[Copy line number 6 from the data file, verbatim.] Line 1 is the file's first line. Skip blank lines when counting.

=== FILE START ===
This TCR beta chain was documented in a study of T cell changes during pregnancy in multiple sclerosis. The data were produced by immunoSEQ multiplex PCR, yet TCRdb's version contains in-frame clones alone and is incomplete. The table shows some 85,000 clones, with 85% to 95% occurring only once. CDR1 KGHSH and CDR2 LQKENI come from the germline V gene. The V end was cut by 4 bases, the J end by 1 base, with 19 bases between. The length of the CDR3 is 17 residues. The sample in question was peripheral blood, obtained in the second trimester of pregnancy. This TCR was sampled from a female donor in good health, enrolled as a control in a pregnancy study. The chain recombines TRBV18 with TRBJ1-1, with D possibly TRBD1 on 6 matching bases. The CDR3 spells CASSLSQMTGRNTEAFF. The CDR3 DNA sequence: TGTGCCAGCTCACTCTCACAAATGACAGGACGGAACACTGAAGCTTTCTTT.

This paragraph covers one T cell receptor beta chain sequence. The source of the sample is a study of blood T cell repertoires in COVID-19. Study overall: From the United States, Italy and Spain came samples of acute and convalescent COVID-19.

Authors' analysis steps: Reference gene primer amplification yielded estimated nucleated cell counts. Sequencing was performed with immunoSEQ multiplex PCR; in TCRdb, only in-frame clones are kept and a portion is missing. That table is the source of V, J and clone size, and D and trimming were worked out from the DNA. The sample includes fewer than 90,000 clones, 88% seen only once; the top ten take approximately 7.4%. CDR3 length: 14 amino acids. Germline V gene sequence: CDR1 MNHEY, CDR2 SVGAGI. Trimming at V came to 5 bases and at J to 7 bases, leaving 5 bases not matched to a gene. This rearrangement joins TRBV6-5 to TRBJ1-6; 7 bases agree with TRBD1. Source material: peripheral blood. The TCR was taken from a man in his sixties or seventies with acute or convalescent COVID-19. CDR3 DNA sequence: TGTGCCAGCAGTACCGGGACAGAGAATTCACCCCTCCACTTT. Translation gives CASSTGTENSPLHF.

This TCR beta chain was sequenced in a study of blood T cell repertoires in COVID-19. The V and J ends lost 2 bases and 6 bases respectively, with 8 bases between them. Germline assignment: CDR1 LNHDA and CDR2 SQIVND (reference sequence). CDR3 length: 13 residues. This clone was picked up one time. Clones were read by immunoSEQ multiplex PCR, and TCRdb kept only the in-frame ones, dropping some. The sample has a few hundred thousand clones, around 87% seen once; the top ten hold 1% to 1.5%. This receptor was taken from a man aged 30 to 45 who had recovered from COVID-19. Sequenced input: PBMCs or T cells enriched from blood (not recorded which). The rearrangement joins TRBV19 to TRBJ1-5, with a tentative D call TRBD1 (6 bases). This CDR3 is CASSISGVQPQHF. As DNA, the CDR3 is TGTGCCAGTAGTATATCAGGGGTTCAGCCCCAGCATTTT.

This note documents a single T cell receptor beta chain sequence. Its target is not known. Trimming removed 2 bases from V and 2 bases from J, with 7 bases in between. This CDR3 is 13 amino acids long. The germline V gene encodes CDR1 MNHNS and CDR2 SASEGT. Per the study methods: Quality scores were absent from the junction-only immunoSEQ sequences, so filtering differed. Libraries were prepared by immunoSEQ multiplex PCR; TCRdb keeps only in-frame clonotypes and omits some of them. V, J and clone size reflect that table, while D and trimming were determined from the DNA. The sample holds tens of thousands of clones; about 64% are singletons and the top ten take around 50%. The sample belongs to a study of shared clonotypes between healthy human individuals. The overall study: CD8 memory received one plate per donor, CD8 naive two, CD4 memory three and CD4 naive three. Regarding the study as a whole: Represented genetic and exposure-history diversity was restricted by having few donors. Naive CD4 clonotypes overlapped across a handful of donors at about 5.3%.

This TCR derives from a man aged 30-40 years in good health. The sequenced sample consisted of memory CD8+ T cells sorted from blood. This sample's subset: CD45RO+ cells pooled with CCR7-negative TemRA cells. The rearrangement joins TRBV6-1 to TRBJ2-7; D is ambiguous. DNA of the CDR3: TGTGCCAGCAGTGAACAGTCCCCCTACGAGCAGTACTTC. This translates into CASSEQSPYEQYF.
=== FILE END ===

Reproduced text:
This TCR derives from a man aged 30-40 years in good health. The sequenced sample consisted of memory CD8+ T cells sorted from blood. This sample's subset: CD45RO+ cells pooled with CCR7-negative TemRA cells. The rearrangement joins TRBV6-1 to TRBJ2-7; D is ambiguous. DNA of the CDR3: TGTGCCAGCAGTGAACAGTCCCCCTACGAGCAGTACTTC. This translates into CASSEQSPYEQYF.